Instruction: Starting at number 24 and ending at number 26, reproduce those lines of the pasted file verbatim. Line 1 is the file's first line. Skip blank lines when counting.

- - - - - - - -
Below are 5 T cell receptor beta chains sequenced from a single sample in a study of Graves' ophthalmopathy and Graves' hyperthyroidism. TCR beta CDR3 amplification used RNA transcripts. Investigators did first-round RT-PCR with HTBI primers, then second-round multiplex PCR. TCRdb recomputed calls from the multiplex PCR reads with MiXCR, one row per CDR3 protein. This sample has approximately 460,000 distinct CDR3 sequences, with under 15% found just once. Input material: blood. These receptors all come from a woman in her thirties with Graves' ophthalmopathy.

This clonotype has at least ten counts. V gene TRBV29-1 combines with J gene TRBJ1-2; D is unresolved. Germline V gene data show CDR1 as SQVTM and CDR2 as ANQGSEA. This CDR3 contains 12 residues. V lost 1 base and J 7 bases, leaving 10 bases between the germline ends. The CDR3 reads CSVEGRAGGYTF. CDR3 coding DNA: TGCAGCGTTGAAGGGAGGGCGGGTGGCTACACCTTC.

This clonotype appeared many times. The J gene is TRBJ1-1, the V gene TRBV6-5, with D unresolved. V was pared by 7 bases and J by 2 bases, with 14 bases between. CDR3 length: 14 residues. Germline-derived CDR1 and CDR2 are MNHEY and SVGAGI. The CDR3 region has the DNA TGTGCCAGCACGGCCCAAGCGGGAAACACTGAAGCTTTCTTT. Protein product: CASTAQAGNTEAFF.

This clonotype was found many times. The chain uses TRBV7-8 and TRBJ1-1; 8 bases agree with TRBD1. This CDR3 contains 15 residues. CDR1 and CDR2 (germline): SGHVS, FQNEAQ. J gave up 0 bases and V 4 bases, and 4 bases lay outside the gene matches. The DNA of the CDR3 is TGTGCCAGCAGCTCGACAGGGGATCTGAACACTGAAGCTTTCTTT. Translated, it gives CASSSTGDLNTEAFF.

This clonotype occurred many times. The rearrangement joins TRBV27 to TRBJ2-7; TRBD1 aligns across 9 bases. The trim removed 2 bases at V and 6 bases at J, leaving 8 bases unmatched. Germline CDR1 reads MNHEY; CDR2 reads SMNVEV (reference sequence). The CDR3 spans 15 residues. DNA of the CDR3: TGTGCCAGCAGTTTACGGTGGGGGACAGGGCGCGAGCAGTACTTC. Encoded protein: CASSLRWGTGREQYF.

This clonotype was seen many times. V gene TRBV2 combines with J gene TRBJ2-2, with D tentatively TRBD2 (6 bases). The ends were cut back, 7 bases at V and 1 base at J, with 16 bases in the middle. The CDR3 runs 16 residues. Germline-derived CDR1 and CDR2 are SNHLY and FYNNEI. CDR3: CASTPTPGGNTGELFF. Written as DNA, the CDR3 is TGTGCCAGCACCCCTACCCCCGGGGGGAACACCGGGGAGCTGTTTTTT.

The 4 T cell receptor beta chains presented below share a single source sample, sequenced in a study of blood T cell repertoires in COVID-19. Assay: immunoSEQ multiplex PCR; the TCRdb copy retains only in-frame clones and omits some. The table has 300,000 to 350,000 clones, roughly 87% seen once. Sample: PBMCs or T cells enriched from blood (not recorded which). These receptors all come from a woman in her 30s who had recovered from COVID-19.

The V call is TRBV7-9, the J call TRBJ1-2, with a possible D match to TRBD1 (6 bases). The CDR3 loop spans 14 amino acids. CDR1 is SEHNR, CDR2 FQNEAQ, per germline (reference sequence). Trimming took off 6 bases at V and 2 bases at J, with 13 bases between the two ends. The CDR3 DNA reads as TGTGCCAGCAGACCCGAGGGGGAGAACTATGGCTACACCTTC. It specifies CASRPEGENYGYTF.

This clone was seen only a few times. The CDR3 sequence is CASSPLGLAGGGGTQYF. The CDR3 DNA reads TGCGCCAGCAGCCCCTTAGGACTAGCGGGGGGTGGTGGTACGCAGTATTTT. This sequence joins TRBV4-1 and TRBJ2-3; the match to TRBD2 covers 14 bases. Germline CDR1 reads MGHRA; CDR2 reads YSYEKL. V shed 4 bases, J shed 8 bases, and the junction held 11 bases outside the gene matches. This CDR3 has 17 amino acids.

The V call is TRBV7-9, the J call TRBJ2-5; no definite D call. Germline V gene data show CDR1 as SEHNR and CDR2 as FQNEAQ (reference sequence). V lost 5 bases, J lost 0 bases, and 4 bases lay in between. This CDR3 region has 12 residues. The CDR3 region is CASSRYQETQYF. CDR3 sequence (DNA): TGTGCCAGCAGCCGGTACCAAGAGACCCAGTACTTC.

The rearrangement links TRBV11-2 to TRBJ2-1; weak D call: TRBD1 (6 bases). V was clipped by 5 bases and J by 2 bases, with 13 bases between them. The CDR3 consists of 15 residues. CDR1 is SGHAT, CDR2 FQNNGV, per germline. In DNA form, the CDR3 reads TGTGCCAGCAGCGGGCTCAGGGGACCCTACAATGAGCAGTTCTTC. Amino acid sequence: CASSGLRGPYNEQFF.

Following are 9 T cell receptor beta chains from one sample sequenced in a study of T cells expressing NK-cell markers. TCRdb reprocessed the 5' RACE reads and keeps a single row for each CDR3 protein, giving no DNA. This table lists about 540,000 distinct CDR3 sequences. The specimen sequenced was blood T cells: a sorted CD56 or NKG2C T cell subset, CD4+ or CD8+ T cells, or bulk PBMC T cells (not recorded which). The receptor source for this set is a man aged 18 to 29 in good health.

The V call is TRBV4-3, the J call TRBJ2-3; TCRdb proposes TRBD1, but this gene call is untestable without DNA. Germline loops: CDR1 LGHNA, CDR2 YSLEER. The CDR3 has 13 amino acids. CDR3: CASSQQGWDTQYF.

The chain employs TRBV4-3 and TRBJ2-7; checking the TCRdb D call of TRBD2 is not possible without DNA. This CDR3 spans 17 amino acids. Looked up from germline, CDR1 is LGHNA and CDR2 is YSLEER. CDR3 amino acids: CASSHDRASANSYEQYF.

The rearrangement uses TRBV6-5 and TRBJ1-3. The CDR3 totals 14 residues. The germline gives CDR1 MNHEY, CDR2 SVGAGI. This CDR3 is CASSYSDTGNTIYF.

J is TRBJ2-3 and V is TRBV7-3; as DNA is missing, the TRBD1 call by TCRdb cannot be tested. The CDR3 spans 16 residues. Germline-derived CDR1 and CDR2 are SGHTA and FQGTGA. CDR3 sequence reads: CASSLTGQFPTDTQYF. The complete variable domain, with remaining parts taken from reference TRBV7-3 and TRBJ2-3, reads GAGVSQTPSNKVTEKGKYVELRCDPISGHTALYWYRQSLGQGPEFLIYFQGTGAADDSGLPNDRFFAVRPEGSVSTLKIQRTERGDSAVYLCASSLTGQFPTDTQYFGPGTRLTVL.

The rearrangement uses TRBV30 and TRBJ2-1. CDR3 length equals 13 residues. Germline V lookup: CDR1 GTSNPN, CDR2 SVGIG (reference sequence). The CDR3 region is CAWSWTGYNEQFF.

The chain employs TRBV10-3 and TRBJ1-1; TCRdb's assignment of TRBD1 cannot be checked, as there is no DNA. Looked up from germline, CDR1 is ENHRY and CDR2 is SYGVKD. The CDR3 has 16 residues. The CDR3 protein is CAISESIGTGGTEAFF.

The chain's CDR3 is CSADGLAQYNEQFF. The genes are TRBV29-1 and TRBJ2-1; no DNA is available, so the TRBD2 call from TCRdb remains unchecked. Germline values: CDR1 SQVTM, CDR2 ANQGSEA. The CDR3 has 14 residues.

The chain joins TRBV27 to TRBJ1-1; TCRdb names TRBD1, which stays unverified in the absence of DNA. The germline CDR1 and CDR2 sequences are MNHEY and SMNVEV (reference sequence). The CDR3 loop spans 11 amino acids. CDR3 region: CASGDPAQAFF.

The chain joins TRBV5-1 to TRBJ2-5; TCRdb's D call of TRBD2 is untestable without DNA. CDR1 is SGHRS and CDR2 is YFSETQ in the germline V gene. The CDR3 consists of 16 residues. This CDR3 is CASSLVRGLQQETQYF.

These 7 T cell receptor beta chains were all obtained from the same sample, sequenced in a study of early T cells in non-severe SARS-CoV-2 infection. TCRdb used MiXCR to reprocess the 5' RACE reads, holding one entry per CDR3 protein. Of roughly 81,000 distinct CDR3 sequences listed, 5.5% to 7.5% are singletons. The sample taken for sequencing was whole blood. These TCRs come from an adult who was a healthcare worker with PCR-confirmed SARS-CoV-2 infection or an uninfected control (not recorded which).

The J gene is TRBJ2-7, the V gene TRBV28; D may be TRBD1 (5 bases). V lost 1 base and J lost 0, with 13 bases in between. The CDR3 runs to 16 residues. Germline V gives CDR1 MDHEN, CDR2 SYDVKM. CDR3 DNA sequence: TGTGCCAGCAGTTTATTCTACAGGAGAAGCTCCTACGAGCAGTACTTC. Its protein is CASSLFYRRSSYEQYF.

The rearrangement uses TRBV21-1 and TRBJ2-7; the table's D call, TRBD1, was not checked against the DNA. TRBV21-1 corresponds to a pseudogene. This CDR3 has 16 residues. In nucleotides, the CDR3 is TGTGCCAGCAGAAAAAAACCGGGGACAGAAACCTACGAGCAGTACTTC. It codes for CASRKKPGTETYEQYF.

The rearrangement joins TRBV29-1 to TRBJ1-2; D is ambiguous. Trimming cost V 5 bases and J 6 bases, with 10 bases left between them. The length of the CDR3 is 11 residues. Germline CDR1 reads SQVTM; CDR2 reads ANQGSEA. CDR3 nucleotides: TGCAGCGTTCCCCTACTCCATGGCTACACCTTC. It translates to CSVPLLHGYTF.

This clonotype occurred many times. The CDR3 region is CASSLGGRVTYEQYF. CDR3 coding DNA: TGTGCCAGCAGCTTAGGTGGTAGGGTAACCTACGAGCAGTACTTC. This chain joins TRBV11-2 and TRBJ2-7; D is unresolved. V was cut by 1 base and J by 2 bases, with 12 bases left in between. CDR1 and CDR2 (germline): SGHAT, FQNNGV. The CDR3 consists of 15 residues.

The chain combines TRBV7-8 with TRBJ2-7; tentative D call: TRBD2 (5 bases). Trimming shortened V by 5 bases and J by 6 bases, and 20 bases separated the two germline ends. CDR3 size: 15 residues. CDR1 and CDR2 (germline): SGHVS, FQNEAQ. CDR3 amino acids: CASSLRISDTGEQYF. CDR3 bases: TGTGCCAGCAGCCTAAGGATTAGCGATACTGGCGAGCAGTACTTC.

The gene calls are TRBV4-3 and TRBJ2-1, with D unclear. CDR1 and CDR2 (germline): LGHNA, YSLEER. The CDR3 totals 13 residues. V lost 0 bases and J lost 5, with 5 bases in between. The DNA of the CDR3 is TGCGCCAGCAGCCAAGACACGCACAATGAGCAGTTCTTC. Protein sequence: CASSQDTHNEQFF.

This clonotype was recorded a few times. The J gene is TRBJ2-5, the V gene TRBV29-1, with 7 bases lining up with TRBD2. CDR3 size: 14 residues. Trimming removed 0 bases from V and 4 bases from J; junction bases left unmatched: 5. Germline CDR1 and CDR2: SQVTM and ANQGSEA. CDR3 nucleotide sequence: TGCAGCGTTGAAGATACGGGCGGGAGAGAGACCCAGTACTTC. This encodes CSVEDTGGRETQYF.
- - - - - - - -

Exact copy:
The rearrangement uses TRBV21-1 and TRBJ2-7; the table's D call, TRBD1, was not checked against the DNA. TRBV21-1 corresponds to a pseudogene. This CDR3 has 16 residues. In nucleotides, the CDR3 is TGTGCCAGCAGAAAAAAACCGGGGACAGAAACCTACGAGCAGTACTTC. It codes for CASRKKPGTETYEQYF.

The rearrangement joins TRBV29-1 to TRBJ1-2; D is ambiguous. Trimming cost V 5 bases and J 6 bases, with 10 bases left between them. The length of the CDR3 is 11 residues. Germline CDR1 reads SQVTM; CDR2 reads ANQGSEA. CDR3 nucleotides: TGCAGCGTTCCCCTACTCCATGGCTACACCTTC. It translates to CSVPLLHGYTF.

This clonotype occurred many times. The CDR3 region is CASSLGGRVTYEQYF. CDR3 coding DNA: TGTGCCAGCAGCTTAGGTGGTAGGGTAACCTACGAGCAGTACTTC. This chain joins TRBV11-2 and TRBJ2-7; D is unresolved. V was cut by 1 base and J by 2 bases, with 12 bases left in between. CDR1 and CDR2 (germline): SGHAT, FQNNGV. The CDR3 consists of 15 residues.